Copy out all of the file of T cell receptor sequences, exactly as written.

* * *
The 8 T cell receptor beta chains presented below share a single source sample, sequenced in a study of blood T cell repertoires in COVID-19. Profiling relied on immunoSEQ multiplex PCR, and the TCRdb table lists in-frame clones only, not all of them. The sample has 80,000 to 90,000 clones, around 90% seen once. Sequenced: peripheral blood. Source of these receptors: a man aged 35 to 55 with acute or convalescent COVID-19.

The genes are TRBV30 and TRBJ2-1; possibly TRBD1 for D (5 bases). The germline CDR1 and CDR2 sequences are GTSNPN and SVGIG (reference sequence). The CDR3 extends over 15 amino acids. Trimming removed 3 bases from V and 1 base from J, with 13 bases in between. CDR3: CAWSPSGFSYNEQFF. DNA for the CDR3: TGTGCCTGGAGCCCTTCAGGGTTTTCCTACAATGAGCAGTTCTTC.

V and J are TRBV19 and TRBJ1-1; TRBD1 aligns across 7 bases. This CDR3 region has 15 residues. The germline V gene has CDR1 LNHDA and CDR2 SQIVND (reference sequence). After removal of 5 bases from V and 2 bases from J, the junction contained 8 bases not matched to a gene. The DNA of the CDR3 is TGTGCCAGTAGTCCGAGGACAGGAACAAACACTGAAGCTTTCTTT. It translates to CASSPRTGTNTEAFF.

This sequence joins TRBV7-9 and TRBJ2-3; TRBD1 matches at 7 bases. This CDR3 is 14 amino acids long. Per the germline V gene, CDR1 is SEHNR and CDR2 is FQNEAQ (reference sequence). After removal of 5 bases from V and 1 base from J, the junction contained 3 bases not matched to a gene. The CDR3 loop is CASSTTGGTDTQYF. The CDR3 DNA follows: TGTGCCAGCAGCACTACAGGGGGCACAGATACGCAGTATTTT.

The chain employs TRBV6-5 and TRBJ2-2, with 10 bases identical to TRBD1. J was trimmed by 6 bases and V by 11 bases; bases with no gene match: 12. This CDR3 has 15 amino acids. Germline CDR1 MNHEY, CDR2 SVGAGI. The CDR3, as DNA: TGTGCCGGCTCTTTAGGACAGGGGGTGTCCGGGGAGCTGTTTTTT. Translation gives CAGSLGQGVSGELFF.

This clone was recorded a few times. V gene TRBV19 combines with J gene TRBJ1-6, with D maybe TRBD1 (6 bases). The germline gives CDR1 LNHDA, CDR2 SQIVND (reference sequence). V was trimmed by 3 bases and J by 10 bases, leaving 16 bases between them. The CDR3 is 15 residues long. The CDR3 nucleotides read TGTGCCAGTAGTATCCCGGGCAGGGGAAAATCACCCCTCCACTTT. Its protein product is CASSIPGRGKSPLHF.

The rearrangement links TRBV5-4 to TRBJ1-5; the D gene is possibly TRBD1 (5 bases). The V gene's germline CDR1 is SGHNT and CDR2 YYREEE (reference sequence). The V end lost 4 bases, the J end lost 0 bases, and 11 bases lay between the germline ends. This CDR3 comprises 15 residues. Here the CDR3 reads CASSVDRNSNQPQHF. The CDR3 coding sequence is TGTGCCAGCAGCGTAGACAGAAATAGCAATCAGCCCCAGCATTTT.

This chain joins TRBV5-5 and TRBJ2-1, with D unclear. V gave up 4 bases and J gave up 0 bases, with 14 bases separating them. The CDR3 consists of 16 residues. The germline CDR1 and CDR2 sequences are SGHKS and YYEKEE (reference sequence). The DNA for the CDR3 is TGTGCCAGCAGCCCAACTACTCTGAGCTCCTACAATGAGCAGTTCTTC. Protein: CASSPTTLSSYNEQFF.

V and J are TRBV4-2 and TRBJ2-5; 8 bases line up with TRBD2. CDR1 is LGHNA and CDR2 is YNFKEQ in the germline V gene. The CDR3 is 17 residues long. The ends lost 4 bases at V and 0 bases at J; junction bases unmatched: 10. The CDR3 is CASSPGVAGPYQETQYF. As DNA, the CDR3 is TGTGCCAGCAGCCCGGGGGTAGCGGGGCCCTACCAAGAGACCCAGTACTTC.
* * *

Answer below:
The 8 T cell receptor beta chains presented below share a single source sample, sequenced in a study of blood T cell repertoires in COVID-19. Profiling relied on immunoSEQ multiplex PCR, and the TCRdb table lists in-frame clones only, not all of them. The sample has 80,000 to 90,000 clones, around 90% seen once. Sequenced: peripheral blood. Source of these receptors: a man aged 35 to 55 with acute or convalescent COVID-19.

The genes are TRBV30 and TRBJ2-1; possibly TRBD1 for D (5 bases). The germline CDR1 and CDR2 sequences are GTSNPN and SVGIG (reference sequence). The CDR3 extends over 15 amino acids. Trimming removed 3 bases from V and 1 base from J, with 13 bases in between. CDR3: CAWSPSGFSYNEQFF. DNA for the CDR3: TGTGCCTGGAGCCCTTCAGGGTTTTCCTACAATGAGCAGTTCTTC.

V and J are TRBV19 and TRBJ1-1; TRBD1 aligns across 7 bases. This CDR3 region has 15 residues. The germline V gene has CDR1 LNHDA and CDR2 SQIVND (reference sequence). After removal of 5 bases from V and 2 bases from J, the junction contained 8 bases not matched to a gene. The DNA of the CDR3 is TGTGCCAGTAGTCCGAGGACAGGAACAAACACTGAAGCTTTCTTT. It translates to CASSPRTGTNTEAFF.

This sequence joins TRBV7-9 and TRBJ2-3; TRBD1 matches at 7 bases. This CDR3 is 14 amino acids long. Per the germline V gene, CDR1 is SEHNR and CDR2 is FQNEAQ (reference sequence). After removal of 5 bases from V and 1 base from J, the junction contained 3 bases not matched to a gene. The CDR3 loop is CASSTTGGTDTQYF. The CDR3 DNA follows: TGTGCCAGCAGCACTACAGGGGGCACAGATACGCAGTATTTT.

The chain employs TRBV6-5 and TRBJ2-2, with 10 bases identical to TRBD1. J was trimmed by 6 bases and V by 11 bases; bases with no gene match: 12. This CDR3 has 15 amino acids. Germline CDR1 MNHEY, CDR2 SVGAGI. The CDR3, as DNA: TGTGCCGGCTCTTTAGGACAGGGGGTGTCCGGGGAGCTGTTTTTT. Translation gives CAGSLGQGVSGELFF.

This clone was recorded a few times. V gene TRBV19 combines with J gene TRBJ1-6, with D maybe TRBD1 (6 bases). The germline gives CDR1 LNHDA, CDR2 SQIVND (reference sequence). V was trimmed by 3 bases and J by 10 bases, leaving 16 bases between them. The CDR3 is 15 residues long. The CDR3 nucleotides read TGTGCCAGTAGTATCCCGGGCAGGGGAAAATCACCCCTCCACTTT. Its protein product is CASSIPGRGKSPLHF.

The rearrangement links TRBV5-4 to TRBJ1-5; the D gene is possibly TRBD1 (5 bases). The V gene's germline CDR1 is SGHNT and CDR2 YYREEE (reference sequence). The V end lost 4 bases, the J end lost 0 bases, and 11 bases lay between the germline ends. This CDR3 comprises 15 residues. Here the CDR3 reads CASSVDRNSNQPQHF. The CDR3 coding sequence is TGTGCCAGCAGCGTAGACAGAAATAGCAATCAGCCCCAGCATTTT.

This chain joins TRBV5-5 and TRBJ2-1, with D unclear. V gave up 4 bases and J gave up 0 bases, with 14 bases separating them. The CDR3 consists of 16 residues. The germline CDR1 and CDR2 sequences are SGHKS and YYEKEE (reference sequence). The DNA for the CDR3 is TGTGCCAGCAGCCCAACTACTCTGAGCTCCTACAATGAGCAGTTCTTC. Protein: CASSPTTLSSYNEQFF.

V and J are TRBV4-2 and TRBJ2-5; 8 bases line up with TRBD2. CDR1 is LGHNA and CDR2 is YNFKEQ in the germline V gene. The CDR3 is 17 residues long. The ends lost 4 bases at V and 0 bases at J; junction bases unmatched: 10. The CDR3 is CASSPGVAGPYQETQYF. As DNA, the CDR3 is TGTGCCAGCAGCCCGGGGGTAGCGGGGCCCTACCAAGAGACCCAGTACTTC.